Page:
By Jonathan Sindelman
The name Tony Williams carries a long list of achievements that changed the face of modern drumming, and speaks volumes about the evolution of our beloved jazz music. You could say, reduced to its essence, the voice of Tony Williams paved a road through space and time.
Now, it seems time is catching up with us, signaling the arrival of a band named Spectrum Road, which in short order opened the door to illuminate the landscape of Tony’s music. For the all-star group of musicians who assembled in 2008 to celebrate his spirit – Jack Bruce, Vernon Reid, John Medeski, and Cindy Blackman Santana, it was clear from the start this endeavor was destined to surpass the promise of stellar musicianship and sweet nostalgia.
The self-titled debut, Spectrum Road (Palmetto Records), recorded in only five days, was released to coincide with a North American tour which began at the Bonnaroo Music Festival, June 7th in Manchester, Tennessee. It will stop in Seattle June 21st for four nights at Dimitriou’s Jazz Alley. Although the albums is new, the seed was planted back in 2003, when Jack and Vernon were on tour together. Inspiration sprung from their discussions about the Lifetime band, particularly the early phase which helped to establish jazz fusion as a viable genre.
Jack participated in the second edition of Lifetime with John McLaughin and Larry Young, lending bass and vocals to the 1970 album Turn It Over, recorded shortly after making history with Eric Clapton and Ginger Baker in Cream. From this connection, Vernon envisioned the birth of Spectrum Road, and became a critical component in recruiting those best-suited for the journey. A true chameleon on his instrument, Vernon’s sound can be characterized by a stylistic stamp that largely defined the highly creative and successful band Living Colour, and with a flamboyant, genre-defying approach to solos that earned him a place in Rolling Stone’s top 100 guitarists of all time.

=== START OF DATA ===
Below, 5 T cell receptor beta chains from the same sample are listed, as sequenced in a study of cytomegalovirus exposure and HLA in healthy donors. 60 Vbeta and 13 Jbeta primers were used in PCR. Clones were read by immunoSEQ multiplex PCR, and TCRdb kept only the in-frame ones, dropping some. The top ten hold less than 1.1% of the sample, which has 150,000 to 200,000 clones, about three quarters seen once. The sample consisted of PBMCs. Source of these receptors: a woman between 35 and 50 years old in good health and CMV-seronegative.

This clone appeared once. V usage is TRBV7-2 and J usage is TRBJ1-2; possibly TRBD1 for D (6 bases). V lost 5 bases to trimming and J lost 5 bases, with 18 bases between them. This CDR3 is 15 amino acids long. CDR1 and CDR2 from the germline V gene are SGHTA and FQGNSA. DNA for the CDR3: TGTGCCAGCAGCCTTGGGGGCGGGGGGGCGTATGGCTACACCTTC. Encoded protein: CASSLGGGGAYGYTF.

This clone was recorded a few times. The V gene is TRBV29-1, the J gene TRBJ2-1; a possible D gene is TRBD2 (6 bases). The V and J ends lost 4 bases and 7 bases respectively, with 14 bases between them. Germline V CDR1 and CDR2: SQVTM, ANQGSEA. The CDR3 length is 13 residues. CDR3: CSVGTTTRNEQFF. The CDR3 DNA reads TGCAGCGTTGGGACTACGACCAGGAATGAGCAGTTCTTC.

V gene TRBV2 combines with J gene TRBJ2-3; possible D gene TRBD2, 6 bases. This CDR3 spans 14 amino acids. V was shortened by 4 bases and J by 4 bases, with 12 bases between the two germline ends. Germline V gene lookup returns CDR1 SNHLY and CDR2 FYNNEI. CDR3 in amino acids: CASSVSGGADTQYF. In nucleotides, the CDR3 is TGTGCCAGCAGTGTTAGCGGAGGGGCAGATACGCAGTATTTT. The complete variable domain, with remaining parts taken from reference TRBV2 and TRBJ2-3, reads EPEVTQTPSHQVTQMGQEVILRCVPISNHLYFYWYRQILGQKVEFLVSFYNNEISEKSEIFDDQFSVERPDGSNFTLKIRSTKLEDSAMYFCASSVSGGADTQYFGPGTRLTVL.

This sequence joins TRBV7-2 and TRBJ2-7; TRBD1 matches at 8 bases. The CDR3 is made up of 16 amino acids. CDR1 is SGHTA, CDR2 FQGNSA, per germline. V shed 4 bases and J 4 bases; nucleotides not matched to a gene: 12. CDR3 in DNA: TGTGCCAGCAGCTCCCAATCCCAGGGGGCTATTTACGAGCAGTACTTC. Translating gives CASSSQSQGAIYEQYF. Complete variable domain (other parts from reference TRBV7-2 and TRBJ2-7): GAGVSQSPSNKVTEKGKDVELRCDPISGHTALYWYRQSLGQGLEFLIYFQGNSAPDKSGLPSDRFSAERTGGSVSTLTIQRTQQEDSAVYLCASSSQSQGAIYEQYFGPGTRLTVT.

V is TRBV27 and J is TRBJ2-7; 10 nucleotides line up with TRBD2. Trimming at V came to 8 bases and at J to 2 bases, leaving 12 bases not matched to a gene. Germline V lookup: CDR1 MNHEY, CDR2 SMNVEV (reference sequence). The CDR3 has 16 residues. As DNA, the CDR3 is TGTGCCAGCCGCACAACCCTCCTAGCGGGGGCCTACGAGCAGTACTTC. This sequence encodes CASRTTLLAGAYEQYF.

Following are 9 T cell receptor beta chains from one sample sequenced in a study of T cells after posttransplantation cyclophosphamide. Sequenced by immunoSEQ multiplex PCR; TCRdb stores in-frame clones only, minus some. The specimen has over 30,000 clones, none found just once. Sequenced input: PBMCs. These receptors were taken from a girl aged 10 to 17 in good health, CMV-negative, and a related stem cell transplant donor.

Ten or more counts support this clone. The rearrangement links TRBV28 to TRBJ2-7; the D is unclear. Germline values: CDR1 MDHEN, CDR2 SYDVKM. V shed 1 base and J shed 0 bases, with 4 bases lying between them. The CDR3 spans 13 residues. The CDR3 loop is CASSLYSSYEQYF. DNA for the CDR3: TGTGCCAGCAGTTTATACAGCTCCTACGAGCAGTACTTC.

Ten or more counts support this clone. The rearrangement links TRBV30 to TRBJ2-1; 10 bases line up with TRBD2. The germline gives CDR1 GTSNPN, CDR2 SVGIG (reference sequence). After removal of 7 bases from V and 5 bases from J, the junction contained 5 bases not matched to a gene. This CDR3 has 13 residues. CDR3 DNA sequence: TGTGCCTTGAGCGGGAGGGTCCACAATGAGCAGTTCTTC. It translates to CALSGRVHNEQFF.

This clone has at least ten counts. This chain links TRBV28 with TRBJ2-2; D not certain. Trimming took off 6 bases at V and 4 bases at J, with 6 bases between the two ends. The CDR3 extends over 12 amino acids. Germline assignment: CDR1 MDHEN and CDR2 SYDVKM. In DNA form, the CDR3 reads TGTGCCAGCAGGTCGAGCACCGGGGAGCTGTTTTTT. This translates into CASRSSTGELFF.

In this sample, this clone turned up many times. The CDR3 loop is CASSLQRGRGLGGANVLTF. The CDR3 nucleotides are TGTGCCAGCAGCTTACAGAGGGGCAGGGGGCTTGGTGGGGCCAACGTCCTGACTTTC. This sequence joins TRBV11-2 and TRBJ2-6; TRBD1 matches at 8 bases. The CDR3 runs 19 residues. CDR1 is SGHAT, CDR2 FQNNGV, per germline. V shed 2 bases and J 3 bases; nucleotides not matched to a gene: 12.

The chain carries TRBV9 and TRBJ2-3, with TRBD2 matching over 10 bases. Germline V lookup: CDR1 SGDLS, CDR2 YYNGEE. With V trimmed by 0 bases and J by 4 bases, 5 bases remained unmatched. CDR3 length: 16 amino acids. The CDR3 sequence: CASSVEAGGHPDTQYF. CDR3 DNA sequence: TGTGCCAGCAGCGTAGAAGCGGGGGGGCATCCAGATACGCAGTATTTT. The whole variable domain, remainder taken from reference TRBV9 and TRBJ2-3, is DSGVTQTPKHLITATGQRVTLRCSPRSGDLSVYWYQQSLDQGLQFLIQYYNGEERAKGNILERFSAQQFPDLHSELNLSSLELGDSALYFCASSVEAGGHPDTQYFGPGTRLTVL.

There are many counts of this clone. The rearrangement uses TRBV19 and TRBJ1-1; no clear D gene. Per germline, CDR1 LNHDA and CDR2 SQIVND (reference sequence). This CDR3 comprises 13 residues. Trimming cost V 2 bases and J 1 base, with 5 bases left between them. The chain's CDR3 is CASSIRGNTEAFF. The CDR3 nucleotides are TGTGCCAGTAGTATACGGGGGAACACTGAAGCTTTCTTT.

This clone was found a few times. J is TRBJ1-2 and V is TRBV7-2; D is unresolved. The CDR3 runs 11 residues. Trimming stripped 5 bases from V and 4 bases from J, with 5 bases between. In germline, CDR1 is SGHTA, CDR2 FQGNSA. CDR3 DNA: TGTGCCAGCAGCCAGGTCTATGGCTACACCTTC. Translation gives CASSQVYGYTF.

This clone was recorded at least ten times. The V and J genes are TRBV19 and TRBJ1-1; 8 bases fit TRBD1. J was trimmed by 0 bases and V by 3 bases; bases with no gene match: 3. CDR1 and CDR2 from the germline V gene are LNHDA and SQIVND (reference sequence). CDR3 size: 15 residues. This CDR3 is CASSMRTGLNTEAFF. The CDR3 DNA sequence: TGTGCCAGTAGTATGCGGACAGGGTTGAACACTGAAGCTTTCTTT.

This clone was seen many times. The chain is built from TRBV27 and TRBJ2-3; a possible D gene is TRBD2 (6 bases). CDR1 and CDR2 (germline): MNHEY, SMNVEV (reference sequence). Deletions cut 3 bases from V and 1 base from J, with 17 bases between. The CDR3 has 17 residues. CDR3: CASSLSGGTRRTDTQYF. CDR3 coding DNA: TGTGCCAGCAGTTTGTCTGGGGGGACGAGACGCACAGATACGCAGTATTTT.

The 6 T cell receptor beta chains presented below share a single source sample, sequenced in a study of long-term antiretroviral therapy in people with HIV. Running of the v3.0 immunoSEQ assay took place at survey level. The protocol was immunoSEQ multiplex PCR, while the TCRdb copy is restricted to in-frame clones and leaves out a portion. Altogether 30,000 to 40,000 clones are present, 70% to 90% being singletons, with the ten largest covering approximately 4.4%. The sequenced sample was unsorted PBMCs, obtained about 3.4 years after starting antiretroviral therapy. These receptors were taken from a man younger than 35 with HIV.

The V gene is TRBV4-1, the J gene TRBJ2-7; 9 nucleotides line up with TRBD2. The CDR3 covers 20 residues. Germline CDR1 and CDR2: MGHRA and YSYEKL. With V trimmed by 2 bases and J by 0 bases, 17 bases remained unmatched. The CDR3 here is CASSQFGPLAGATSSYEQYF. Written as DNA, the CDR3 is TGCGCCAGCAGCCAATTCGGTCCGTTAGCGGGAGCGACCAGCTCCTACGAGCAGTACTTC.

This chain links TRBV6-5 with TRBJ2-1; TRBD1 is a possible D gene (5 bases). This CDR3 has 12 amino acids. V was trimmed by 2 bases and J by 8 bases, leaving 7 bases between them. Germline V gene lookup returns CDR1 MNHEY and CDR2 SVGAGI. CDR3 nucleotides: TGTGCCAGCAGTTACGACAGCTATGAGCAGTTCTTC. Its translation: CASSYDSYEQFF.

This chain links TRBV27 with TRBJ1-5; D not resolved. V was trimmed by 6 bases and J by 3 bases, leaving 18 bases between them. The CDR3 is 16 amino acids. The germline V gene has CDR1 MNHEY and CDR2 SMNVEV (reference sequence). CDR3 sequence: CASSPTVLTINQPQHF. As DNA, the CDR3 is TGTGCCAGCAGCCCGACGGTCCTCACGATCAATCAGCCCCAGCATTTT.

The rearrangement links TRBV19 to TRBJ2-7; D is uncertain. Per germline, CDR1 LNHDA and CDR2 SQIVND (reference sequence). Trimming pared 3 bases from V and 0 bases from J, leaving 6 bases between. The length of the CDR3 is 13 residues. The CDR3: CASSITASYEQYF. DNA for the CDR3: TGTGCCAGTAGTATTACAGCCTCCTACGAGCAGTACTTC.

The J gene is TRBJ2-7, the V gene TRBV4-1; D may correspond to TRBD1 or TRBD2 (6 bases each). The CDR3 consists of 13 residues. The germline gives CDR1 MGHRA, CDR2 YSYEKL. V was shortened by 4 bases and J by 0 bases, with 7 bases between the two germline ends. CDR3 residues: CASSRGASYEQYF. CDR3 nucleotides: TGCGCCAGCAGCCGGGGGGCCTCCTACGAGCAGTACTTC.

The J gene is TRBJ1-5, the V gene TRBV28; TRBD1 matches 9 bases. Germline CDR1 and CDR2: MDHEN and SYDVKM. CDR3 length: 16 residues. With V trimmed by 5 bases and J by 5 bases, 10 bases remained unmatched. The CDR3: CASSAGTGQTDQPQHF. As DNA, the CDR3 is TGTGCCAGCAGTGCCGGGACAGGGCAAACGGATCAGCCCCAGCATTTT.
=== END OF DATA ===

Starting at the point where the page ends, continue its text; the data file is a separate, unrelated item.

It was Vernon’s idea to bring in drummer Cindy Blackman Santana. She is widely known for her association with Lenny Kravitz and touring with husband Carlos Santana, and for being a fine support for pillars in jazz such as Joe Henderson, George Benson, and Wallace Roney. Cindy was an ideal candidate, influenced early on by Tony Williams, the first drummer she ever saw in person. The fact that he used all four limbs interdependently not only demonstrated his mastery and singular technique, but forever embedded into her mind what it was like to witness an innovator of sound – watching him operate on a canvas so limitless that it completely broke down the conventional role of the drums. On the album, Cindy demonstrates both reverence of Tony, as well as a fiery dimension of her own, bringing a refreshing sense of leadership that comes across quite naturally.
The spectrum is complete with the addition of John Medeski, a passionate player whose sonic palette comes to life behind vintage keyboards and with the tasteful application of treatments and effects. Aside from the immensity of Medeski’s signature B-3 sound, there are a few surprises that come up along the way, including a bass clarinet synth solo that borders on psychedelic, and exhilarating improvisations on the Mellotron, an instrument of the 60’s more commonly associated with prog rock, and scarcely heard in jazz.
What can be expected as Spectrum Road fills the room at Seattle’s Jazz Alley is a combination of searing renditions from the late Tony Williams’ electric-era catalog, as well as a glimpse into new work that very generously pays homage to one of jazz’s great masters. The sheer propulsion of this unit fearlessly determines the next stop through an enchanted wilderness, leading audiences down a road they otherwise might never discover. Go get this album immediately, let your imagination run away with the sound, and prepare yourself for an unforgettable moment in jazz history.